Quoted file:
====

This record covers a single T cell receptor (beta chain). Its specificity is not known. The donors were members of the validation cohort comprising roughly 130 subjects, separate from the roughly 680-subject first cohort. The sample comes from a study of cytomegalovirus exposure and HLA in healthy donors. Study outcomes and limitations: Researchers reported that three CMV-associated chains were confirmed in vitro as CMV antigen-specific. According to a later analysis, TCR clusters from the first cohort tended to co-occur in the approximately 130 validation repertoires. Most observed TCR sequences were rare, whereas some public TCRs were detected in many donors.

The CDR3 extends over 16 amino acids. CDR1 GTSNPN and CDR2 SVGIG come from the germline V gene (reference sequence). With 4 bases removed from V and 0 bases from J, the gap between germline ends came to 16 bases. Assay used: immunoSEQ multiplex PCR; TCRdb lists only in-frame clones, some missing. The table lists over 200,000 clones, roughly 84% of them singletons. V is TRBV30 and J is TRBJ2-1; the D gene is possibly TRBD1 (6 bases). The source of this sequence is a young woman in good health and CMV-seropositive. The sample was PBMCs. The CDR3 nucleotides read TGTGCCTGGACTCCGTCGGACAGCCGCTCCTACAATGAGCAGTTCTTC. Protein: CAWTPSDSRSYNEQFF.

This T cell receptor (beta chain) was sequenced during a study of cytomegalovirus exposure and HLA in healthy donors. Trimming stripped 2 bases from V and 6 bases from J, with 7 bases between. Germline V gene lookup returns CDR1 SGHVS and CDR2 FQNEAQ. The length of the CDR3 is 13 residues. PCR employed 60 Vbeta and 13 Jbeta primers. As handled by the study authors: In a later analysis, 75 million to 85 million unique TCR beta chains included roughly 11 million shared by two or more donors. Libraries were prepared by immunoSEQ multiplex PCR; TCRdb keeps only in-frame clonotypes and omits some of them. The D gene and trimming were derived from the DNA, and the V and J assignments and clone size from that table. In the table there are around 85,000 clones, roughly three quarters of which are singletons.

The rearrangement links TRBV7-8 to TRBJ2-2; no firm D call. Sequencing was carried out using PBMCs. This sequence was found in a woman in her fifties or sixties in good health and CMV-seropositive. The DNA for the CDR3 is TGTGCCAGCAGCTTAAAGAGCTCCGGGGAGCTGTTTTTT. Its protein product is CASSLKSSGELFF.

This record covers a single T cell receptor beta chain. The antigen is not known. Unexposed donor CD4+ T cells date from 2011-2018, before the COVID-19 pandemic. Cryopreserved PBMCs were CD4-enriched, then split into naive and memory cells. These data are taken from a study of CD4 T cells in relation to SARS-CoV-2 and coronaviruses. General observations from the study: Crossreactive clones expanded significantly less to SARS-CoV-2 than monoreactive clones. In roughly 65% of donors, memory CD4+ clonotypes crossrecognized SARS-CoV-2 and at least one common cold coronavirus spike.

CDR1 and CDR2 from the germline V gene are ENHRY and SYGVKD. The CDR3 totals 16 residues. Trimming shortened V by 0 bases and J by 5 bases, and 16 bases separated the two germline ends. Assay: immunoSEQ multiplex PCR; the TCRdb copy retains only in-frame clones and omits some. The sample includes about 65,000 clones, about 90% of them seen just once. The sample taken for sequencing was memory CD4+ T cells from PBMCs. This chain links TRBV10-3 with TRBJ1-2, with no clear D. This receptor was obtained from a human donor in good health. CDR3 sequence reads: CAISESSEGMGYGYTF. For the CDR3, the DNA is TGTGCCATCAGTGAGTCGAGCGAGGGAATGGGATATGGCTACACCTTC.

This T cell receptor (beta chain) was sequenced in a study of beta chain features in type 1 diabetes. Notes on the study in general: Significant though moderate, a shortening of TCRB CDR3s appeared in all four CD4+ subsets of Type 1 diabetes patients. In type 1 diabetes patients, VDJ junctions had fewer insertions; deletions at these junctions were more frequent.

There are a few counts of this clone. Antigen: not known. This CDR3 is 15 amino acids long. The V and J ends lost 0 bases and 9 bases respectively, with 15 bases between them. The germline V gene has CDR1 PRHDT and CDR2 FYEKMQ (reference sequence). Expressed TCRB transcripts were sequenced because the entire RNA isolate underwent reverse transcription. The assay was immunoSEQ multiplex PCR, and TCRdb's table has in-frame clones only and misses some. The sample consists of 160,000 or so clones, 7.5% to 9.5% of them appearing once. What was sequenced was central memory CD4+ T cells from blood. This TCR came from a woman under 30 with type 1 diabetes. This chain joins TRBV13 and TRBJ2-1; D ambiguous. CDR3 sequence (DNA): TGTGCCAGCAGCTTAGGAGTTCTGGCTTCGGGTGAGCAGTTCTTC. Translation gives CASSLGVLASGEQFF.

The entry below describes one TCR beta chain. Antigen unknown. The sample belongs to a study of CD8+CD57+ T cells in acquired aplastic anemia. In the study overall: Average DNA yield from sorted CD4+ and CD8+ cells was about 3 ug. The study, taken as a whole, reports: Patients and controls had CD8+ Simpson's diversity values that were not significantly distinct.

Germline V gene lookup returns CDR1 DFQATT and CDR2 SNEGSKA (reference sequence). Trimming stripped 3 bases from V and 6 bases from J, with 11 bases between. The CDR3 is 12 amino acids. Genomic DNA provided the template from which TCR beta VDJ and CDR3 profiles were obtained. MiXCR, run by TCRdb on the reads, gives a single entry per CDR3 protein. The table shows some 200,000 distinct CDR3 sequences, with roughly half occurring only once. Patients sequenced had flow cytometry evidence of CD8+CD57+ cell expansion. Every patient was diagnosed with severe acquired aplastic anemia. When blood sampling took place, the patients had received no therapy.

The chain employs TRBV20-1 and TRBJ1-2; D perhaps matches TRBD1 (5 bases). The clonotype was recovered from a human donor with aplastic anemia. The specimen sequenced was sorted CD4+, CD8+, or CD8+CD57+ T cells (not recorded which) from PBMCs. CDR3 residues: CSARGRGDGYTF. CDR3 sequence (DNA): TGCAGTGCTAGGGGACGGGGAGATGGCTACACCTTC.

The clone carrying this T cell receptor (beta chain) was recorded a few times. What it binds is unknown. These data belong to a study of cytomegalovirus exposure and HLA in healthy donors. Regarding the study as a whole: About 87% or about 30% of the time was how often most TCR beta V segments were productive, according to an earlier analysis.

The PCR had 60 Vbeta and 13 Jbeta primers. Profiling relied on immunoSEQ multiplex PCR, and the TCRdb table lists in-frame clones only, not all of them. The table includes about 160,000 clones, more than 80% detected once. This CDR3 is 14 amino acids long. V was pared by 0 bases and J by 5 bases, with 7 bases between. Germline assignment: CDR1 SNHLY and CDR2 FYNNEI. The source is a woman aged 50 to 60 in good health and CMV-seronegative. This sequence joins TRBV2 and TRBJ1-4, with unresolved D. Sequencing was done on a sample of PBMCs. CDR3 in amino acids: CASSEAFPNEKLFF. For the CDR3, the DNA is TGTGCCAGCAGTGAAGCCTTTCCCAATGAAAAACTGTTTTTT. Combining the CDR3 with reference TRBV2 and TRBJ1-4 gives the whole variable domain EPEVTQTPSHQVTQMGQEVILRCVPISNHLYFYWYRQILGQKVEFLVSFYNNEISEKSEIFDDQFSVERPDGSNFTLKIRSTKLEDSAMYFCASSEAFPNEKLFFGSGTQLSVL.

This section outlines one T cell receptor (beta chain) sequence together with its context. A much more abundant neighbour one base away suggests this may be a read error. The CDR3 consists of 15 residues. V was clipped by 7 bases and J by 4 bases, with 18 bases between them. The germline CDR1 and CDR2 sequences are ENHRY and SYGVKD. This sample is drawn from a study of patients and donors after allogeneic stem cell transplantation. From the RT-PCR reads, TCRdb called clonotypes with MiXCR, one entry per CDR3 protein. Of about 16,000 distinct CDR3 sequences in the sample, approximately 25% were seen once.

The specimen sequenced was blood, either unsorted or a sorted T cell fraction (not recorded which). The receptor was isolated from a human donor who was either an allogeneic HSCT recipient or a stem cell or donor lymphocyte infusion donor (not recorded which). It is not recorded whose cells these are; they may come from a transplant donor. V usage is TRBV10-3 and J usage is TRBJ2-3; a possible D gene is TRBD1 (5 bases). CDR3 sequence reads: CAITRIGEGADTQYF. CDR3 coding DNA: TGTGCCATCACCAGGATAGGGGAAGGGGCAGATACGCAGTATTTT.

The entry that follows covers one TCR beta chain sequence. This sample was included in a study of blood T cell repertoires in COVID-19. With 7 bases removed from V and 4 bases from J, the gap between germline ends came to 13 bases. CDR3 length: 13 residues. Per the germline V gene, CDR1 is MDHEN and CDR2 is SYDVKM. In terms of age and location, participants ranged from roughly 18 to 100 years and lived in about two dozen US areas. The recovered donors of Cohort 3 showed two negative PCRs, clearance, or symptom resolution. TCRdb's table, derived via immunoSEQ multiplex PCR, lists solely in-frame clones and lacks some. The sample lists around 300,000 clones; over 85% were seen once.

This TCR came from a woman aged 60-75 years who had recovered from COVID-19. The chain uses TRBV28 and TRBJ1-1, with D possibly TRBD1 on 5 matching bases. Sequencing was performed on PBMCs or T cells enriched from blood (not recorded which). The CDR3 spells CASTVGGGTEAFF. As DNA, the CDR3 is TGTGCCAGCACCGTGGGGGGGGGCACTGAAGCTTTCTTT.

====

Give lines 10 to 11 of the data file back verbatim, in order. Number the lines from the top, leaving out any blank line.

Germline V gene lookup returns CDR1 DFQATT and CDR2 SNEGSKA (reference sequence). Trimming stripped 3 bases from V and 6 bases from J, with 11 bases between. The CDR3 is 12 amino acids. Genomic DNA provided the template from which TCR beta VDJ and CDR3 profiles were obtained. MiXCR, run by TCRdb on the reads, gives a single entry per CDR3 protein. The table shows some 200,000 distinct CDR3 sequences, with roughly half occurring only once. Patients sequenced had flow cytometry evidence of CD8+CD57+ cell expansion. Every patient was diagnosed with severe acquired aplastic anemia. When blood sampling took place, the patients had received no therapy.

The chain employs TRBV20-1 and TRBJ1-2; D perhaps matches TRBD1 (5 bases). The clonotype was recovered from a human donor with aplastic anemia. The specimen sequenced was sorted CD4+, CD8+, or CD8+CD57+ T cells (not recorded which) from PBMCs. CDR3 residues: CSARGRGDGYTF. CDR3 sequence (DNA): TGCAGTGCTAGGGGACGGGGAGATGGCTACACCTTC.